We applied diet theory to understand the foraging decisions of a common grazing parrotfish on Caribbean coral reefs. We took an observational approach, recording foraging behavior on multiple reefs that varied widely in relative abundance of potential macroalgal resources. By examining relative consumption across spatial gradients in resources, we were able to discern the relative value of resources to grazers and predict how fluctuations in resource abundance would affect diets, ultimately shaping coral reef community dynamics. Our study represents a case study in the application of dietary switching theory, because we were able to make observations across a wide range of resource abundances.

Materials and methods

Study organism

Parrotfishes (family Scaridae) are generalist grazers that are abundant on coral reefs across the Caribbean. They possess a number of specialized adaptations for grazing on macroalgae that are defended by secondary compounds (e.g., phlorotannins) or inclusion of calcium carbonate, including fused front teeth for scraping, grinding pharyngeal jaws, and a basic gut pH (Crossman et al. 2005; Mumby 2009; Targett and Arnold 1998). These adaptations help parrotfishes access a variety of foods, ranging from relatively protein-rich and undefended macroalgal turfs and associated detrital matter (Bruggemann et al. 1994a; Crossman et al. 2005; Targett and Targett 1990) to more carbohydrate-rich, chemically defended macroalgae including Dictyota spp., Lobophora spp., and Halimeda spp. (Burkepile and Hay 2010; Catano et al. 2015). In general, parrotfishes are more efficient at assimilating proteins and lipids (>90% assimilation efficiency) than carbohydrates (<70% assimilation efficiency; Crossman et al. 2005). As a result, parrotfishes can be expected to focus foraging effort on protein-rich resources, including macroalgal turfs. Parrotfishes will opportunistically consume other resources when they become available, such as palatable, undefended marine sponges (Dunlap and Pawlik 1996); however, such resources are sufficiently rare (Loh and Pawlik 2014) that analyzing foraging preferences for them is impractical.

Redband parrotfish (S. aurofrenatum) are a particularly appropriate organism in which to test diet-switching theory because they have a broad dietary range and are abundant across the Caribbean on reefs that vary widely in macroalgal composition (Loh and Pawlik 2014). Adult redband parrotfish occupy feeding territories approximately 100 m2 in size (Catano et al. 2015). In general, smaller territory sizes are linked to greater resource quality; territories expand as resource quality declines (Mumby and Wabnitz 2002; Catano et al. 2015). These territories generally encompass a large enough patch of reef to minimize any variability in the cover of potential food resources at a given locality (Harris et al. 2015).

Like other parrotfishes, redband parrotfish are protogynous hermaphrodites; they begin their life in the initial phase (most if not all initial-phase fish are female) and older, larger individuals change sex to become terminal phase males. Initial and terminal phases are readily distinguished by coloration.

Study sites

During 2012–2013, we observed redband parrotfish feeding at 13 reef sites spread across the Eastern Yucatan peninsula (7 sites, May 2012: Cancun (Isla Mujeres), Cozumel (Paraiso Bajo), South Cozumel, Akumal, North Banco Chinchorro, Mid Banco Chinchorro, and South Banco Chinchorro), and the Southern Bahamas (6 sites, July 2013: Danger Reef (Exumas), Little Inagua, Great Inagua (Charmicle Bay), Aklins Island, Mayaguana, and Concepcion). The study sites consisted of either spur and groove reefs or patch reefs; map and site details are given in Online Resources 1 and 2.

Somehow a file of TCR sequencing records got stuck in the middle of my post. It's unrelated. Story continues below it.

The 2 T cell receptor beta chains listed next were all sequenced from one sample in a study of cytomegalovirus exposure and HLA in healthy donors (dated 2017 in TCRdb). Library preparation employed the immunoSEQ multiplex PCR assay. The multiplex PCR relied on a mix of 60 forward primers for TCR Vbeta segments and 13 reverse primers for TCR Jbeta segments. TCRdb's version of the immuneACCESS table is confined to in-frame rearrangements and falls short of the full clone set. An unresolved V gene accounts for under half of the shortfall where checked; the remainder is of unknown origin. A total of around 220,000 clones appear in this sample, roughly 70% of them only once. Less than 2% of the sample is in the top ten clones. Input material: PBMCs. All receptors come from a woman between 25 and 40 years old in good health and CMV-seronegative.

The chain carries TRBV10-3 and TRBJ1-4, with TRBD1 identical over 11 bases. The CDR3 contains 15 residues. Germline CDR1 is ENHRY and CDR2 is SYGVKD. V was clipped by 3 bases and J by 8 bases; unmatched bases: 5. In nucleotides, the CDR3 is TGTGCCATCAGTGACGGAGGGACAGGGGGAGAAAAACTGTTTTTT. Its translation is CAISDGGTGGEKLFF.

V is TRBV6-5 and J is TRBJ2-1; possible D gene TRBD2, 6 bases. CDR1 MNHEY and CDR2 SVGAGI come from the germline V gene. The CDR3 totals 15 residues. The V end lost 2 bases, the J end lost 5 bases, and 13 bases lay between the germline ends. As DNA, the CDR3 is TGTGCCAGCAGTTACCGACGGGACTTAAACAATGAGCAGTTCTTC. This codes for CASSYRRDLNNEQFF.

Field foraging observations

Across all study sites, we followed a total of 293 redband parrotfish for 5-min intervals between 9 A.M. and 4 P.M. using SCUBA at depths ranging from 4.5 to 21 m. The number of fish per site ranged from 15 to 68 individuals depending on fish density and number of dives (Online Resource 2). During each 5-min interval, we recorded the sexual phase, visually estimated the total length of each focal fish to the nearest cm (length ranged from 8 to 25 cm) and recorded the number of bites taken on each type of food resource. Bites taken by redband parrotfish were used as a proxy for resource consumption because a bite represents a unit of foraging effort.

For foraging observations, we used food resource categories similar to those used by Burkepile and Hay (2011), which were in turn based on the functional groupings developed by Steneck and Dethier (1994). The food categories included macroalgal ‘turf’, defined as filamentous or articulated coralline algae <3 cm in length, including any other macroalgae, detrital matter, or crustose coralline algae associated with the turf. Clearly distinguishable bites on crustose coralline algae alone were counted separately. ‘Foliose’ macroalgae was defined as non-filamentous, non-calcareous macroalgae >3 cm in length; in our observations this category almost exclusively consisted of Dictyota spp. and Lobophora spp. The other major macroalgal category was Halimeda spp., which was both common and distinctive enough to be a separate category (hereafter referred to simply as Halimeda). We also enumerated bites on ‘other’ diet items, including bites taken in the water column, sponges, corals, fecal matter, gorgonians and sand, but these represented <2% of the total.

Resource cover was recorded at each study site using a point-intercept method. We used a 1 × 1 m quadrat frame containing an equally spaced 5 × 5 string grid forming 25 individual intersection points; in each quadrat we recorded the identity of organisms underneath each intersection point, using the same categories as in the foraging observations. Each study site was sampled between 7 and 25 times (number of quadrats), depending on the number of dives available at each site.